In 1994, I went to Jonesburg and found the acreage north of town where the Houke farm was located. The farm was established by Cattie’s grandfather, George W. Houke, a native of Prussia. In a small cemetery known as the Houke-Hill Cemetery, located on the original family farm, I found the tombstones of Cattie’s grandparents, G. W. and Catharine Houke, as well as of her parents, Andrew J. and C. A. Houke.
  John and Cattie left Jonesburg a year or two after they married and moved to Brandsville, a small town on southern Missouri near the Arkansas border, where they lived for approximately a decade.
Houke-Hill Cemetery     Tombstone of Catharine
and G. W. Houke
John was a furniture maker and acquired three town lots in Brandsville. He was also elected Brandsville’s constable in November 1892. In those days when people traveled by horseback, a county sheriff couldn’t effectively service an entire county, so constables were elected to serve as his representatives in outlying communities. Soon after John was elected constable, the following notice appeared in the newspaper of West Plains, the county seat:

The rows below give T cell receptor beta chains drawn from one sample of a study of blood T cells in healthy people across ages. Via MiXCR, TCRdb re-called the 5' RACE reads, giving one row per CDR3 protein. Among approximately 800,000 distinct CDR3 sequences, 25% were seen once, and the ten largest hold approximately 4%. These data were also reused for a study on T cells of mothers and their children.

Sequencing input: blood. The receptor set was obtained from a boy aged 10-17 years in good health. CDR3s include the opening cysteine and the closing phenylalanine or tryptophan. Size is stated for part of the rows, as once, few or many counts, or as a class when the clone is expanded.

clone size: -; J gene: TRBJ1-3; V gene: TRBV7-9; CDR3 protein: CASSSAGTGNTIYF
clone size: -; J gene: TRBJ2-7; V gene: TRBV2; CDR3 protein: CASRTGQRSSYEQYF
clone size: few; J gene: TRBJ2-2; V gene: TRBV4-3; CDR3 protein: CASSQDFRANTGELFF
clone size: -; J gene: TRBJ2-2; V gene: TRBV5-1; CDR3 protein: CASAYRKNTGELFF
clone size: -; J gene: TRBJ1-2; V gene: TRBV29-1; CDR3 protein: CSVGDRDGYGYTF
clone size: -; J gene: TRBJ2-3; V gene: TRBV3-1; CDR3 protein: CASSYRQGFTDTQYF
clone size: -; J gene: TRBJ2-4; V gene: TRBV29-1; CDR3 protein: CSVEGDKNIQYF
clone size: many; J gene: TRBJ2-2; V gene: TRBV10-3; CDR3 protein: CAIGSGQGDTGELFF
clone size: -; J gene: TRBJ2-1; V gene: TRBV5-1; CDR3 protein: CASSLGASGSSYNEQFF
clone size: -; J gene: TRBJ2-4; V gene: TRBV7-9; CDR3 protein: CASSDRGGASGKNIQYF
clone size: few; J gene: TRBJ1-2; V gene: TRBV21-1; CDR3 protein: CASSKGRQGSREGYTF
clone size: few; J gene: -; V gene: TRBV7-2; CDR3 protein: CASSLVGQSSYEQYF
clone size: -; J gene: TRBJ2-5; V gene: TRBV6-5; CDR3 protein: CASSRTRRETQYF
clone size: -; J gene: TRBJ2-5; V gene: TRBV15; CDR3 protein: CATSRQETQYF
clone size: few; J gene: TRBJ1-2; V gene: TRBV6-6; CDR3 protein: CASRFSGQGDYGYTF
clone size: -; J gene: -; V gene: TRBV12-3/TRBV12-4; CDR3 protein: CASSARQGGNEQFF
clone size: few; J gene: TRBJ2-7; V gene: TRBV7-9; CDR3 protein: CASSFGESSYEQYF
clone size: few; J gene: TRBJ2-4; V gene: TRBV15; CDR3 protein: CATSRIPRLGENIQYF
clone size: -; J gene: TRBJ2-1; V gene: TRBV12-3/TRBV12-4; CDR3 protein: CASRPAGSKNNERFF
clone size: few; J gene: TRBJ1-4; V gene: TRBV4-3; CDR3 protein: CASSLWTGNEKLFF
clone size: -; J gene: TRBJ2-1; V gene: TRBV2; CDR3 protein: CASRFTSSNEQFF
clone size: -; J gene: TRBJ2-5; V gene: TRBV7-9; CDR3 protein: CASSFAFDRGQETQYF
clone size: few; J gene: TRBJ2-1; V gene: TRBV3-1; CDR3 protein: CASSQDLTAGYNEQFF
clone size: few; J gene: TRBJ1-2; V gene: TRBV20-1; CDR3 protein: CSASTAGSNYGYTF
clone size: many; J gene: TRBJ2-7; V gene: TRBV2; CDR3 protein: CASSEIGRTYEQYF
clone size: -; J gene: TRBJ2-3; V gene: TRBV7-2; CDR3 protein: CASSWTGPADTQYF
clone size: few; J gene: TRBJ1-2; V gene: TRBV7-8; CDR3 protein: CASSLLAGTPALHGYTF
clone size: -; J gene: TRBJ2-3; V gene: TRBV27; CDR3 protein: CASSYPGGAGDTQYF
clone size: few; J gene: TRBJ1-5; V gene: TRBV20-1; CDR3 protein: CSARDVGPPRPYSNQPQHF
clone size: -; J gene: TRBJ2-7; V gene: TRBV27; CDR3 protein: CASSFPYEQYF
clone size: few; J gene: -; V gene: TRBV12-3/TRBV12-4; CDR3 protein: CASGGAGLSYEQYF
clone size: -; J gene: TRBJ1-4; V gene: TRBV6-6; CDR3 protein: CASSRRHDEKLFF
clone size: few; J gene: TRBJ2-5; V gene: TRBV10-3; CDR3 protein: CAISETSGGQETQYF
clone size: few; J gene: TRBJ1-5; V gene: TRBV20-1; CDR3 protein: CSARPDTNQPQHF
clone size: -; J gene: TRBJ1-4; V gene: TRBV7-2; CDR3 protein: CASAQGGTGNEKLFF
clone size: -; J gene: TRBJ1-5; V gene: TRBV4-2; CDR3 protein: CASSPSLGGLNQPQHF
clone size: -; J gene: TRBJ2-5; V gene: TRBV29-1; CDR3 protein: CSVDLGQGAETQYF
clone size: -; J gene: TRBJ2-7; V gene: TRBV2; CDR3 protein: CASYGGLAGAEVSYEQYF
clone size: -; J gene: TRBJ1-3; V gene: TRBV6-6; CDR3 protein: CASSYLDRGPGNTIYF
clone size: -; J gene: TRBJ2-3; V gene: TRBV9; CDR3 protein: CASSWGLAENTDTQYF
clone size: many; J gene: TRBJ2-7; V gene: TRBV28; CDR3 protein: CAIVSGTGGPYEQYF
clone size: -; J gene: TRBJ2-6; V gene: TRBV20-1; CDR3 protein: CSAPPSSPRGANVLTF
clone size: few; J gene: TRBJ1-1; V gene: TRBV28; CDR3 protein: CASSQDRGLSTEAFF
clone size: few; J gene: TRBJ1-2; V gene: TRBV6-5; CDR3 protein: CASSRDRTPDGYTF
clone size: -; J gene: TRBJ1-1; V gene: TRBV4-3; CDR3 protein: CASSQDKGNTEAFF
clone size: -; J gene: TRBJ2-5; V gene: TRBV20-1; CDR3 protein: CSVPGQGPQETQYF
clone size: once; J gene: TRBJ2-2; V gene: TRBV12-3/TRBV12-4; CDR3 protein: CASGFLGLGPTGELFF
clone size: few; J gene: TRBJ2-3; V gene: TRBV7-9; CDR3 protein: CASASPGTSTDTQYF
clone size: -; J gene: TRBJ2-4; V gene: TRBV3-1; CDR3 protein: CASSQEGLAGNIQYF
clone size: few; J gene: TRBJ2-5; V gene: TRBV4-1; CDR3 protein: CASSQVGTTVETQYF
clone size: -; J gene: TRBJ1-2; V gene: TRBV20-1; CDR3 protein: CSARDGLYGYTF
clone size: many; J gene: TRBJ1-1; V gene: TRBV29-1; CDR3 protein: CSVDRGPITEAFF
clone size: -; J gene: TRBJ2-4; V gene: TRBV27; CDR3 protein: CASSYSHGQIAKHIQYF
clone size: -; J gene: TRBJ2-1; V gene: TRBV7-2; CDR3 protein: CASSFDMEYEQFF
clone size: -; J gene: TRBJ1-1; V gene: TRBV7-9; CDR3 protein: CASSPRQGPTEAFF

The Daily Gazette, Nov. 11, 1892: “John R. Renneker’s majority for constable in this township is 129. We state this so emphatically because some of his Republican enemies are circulating the report that his majority was only 20. We might add in this connection that if John had wanted any more votes he could easily have gotten them – but he felt sorry for his opponent and didn’t want him to miss blacking the board.”

Less than a month later, John had an interesting duty to perform as constable, also reported in the newspaper:

The Daily Gazette, Nov. 26, 1892: “J. R. Renneker went over to Winona yesterday and arrested a young man named W. E. Bridges who was wanted in this county on a charge of seducing a young lady living near Brandsville. The matter will probably be compromised by Bridges marrying the woman he ruined.”

John and Cattie had eight children. Mary Elizabeth, called Mayme, born January 3, 1889 in Brandsville, was their sixth child and third of four daughters.

I visited Brandsville a year ago. There are now less than 100 people living in the town – mostly old timers. When John and Cattie settled in Brandsville, the town had been established only 10 years or so earlier by a Mr. Brand who had bought land for a large peach orchard. The peaches were cultivated for wine and three wineries sprang up in Brandsville.